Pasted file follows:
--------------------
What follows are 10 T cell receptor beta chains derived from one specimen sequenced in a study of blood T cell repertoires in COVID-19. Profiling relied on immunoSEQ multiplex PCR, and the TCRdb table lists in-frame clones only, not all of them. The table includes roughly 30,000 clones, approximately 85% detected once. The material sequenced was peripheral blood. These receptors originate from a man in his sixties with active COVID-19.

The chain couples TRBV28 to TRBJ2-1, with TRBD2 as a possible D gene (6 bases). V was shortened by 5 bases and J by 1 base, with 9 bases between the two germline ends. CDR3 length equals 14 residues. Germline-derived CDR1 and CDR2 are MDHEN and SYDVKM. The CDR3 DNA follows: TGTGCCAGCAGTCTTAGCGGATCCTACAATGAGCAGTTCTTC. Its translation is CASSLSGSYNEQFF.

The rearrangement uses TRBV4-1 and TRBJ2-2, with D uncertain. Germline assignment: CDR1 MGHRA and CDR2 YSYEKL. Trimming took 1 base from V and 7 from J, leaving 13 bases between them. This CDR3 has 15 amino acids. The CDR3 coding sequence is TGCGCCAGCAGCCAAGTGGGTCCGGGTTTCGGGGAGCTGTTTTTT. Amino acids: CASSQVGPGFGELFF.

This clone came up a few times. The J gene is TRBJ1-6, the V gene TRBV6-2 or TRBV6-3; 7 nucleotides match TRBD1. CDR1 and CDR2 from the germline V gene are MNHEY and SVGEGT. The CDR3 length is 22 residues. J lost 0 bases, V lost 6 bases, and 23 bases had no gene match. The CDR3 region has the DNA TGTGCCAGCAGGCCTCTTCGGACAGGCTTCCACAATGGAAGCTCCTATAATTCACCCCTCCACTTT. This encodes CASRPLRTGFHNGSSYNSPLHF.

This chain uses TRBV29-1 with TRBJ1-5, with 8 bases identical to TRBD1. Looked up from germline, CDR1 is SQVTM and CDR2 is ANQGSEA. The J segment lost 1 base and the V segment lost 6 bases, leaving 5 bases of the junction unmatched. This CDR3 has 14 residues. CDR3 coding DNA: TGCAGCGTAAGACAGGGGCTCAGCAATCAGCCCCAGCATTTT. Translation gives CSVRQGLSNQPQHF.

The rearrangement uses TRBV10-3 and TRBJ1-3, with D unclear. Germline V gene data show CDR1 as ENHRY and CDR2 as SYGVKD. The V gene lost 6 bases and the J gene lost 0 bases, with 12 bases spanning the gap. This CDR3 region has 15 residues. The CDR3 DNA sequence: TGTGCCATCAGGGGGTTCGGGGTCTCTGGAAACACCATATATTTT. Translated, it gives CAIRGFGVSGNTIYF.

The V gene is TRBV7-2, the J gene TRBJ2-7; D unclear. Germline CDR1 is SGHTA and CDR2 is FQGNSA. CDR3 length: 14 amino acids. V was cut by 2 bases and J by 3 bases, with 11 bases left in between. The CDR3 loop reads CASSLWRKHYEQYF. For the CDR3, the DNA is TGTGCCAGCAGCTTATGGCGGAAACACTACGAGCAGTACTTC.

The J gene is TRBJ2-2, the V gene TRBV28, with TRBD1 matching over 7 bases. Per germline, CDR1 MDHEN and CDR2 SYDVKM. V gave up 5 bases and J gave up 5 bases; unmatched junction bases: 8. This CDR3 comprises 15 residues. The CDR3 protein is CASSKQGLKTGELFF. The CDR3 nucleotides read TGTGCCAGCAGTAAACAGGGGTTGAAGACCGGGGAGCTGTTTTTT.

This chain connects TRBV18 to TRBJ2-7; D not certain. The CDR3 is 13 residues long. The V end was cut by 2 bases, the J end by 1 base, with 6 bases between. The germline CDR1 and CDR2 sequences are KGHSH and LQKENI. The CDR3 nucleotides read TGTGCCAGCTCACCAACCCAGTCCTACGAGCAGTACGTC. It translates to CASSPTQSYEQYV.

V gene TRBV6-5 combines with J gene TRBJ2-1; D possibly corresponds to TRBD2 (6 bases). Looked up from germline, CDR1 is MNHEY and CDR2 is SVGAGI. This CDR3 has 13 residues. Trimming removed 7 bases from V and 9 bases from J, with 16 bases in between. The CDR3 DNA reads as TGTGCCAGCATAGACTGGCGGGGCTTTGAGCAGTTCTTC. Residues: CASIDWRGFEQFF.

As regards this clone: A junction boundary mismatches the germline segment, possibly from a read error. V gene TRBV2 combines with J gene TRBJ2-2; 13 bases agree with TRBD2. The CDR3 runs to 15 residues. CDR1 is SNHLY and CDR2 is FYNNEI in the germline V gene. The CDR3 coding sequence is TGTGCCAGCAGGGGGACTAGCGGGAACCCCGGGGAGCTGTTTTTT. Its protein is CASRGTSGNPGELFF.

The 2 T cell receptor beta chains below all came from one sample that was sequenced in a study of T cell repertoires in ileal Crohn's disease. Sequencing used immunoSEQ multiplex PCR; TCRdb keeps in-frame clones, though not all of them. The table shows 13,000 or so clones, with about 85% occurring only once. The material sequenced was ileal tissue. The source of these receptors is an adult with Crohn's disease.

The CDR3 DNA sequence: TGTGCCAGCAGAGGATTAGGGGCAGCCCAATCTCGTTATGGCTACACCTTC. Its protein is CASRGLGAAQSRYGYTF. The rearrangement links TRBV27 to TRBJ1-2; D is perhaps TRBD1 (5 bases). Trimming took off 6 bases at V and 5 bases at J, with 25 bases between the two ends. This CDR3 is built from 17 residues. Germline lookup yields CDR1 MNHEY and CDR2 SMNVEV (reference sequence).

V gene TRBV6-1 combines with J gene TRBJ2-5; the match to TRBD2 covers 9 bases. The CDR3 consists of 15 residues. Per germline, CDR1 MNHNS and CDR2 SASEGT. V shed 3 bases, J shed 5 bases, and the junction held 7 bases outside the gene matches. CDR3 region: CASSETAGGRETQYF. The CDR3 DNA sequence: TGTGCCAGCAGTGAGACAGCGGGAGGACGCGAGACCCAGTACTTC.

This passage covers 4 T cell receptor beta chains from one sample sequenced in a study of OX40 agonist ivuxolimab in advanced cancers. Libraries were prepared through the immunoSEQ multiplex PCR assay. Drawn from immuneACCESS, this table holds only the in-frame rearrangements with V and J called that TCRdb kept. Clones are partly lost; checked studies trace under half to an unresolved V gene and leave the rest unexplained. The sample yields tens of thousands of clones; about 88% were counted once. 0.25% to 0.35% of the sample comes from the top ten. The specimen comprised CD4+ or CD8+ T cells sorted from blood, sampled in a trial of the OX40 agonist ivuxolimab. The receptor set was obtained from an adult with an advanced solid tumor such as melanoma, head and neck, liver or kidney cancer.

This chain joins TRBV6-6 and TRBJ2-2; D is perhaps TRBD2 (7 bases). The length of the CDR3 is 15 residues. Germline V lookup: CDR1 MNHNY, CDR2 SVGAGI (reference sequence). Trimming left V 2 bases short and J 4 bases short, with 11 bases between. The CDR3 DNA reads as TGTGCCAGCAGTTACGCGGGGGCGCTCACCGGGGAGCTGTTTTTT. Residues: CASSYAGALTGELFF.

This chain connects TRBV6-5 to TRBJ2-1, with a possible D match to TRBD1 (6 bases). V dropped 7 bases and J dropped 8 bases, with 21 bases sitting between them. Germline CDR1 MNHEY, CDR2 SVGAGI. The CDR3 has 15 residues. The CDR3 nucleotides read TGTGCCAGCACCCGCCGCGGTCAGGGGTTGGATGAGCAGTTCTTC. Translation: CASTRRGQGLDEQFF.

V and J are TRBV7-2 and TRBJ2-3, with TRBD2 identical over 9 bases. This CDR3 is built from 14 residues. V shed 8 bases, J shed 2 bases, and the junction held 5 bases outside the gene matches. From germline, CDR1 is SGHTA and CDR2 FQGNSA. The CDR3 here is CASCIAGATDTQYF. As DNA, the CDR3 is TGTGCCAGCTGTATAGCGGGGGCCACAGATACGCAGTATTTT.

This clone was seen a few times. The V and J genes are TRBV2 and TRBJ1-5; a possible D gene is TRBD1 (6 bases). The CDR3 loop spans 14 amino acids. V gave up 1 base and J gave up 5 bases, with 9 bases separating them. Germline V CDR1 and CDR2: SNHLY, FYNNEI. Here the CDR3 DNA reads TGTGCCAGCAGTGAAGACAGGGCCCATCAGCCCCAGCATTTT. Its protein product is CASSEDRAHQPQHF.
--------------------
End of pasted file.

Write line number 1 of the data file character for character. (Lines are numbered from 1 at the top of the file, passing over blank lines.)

What follows are 10 T cell receptor beta chains derived from one specimen sequenced in a study of blood T cell repertoires in COVID-19. Profiling relied on immunoSEQ multiplex PCR, and the TCRdb table lists in-frame clones only, not all of them. The table includes roughly 30,000 clones, approximately 85% detected once. The material sequenced was peripheral blood. These receptors originate from a man in his sixties with active COVID-19.